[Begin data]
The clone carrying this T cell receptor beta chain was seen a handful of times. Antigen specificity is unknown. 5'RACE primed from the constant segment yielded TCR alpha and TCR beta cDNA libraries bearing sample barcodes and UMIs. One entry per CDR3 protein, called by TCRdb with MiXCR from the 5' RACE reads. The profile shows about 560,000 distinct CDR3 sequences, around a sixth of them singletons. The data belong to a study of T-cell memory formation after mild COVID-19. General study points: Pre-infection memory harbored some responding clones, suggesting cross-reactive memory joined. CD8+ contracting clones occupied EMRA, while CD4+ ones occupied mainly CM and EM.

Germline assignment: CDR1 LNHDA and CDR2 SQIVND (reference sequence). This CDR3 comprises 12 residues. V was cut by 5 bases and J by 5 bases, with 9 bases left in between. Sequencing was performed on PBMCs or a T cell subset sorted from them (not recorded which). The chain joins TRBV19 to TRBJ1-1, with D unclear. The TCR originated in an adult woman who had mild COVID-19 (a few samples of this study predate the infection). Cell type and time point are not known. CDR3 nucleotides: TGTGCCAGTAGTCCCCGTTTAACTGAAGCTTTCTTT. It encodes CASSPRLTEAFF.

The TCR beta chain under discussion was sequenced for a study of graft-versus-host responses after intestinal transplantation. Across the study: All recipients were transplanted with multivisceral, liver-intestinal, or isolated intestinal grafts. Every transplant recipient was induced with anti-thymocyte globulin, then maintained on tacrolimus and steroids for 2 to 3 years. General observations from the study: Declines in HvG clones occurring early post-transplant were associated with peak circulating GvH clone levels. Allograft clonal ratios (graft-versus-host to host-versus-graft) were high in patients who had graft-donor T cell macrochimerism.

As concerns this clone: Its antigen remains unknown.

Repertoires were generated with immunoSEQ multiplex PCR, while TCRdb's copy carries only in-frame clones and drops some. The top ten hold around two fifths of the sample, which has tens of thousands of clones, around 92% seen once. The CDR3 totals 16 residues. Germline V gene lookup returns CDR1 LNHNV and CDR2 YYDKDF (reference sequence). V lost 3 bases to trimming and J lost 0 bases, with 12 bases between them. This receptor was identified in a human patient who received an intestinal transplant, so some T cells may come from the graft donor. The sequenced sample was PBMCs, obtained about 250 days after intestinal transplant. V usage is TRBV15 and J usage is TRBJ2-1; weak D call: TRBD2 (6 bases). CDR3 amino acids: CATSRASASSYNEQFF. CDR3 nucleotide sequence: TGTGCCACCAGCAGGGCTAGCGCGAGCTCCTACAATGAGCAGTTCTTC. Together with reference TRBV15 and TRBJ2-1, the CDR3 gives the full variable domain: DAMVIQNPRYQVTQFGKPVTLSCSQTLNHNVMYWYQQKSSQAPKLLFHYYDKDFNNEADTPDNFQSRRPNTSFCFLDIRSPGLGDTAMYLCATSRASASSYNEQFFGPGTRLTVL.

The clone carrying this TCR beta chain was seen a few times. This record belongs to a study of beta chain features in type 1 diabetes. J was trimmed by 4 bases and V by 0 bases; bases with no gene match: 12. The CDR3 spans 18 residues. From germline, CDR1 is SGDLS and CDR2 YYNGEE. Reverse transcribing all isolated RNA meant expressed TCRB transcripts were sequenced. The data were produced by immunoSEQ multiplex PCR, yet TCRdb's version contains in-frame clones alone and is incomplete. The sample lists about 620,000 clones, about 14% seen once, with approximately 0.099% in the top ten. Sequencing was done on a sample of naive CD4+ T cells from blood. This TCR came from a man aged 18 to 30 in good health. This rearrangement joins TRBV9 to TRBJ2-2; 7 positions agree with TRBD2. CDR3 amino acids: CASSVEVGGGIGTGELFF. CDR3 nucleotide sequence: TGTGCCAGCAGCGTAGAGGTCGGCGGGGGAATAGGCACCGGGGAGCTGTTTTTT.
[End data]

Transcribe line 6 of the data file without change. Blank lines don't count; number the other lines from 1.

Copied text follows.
The clone carrying this TCR beta chain was seen a few times. This record belongs to a study of beta chain features in type 1 diabetes. J was trimmed by 4 bases and V by 0 bases; bases with no gene match: 12. The CDR3 spans 18 residues. From germline, CDR1 is SGDLS and CDR2 YYNGEE. Reverse transcribing all isolated RNA meant expressed TCRB transcripts were sequenced. The data were produced by immunoSEQ multiplex PCR, yet TCRdb's version contains in-frame clones alone and is incomplete. The sample lists about 620,000 clones, about 14% seen once, with approximately 0.099% in the top ten. Sequencing was done on a sample of naive CD4+ T cells from blood. This TCR came from a man aged 18 to 30 in good health. This rearrangement joins TRBV9 to TRBJ2-2; 7 positions agree with TRBD2. CDR3 amino acids: CASSVEVGGGIGTGELFF. CDR3 nucleotide sequence: TGTGCCAGCAGCGTAGAGGTCGGCGGGGGAATAGGCACCGGGGAGCTGTTTTTT.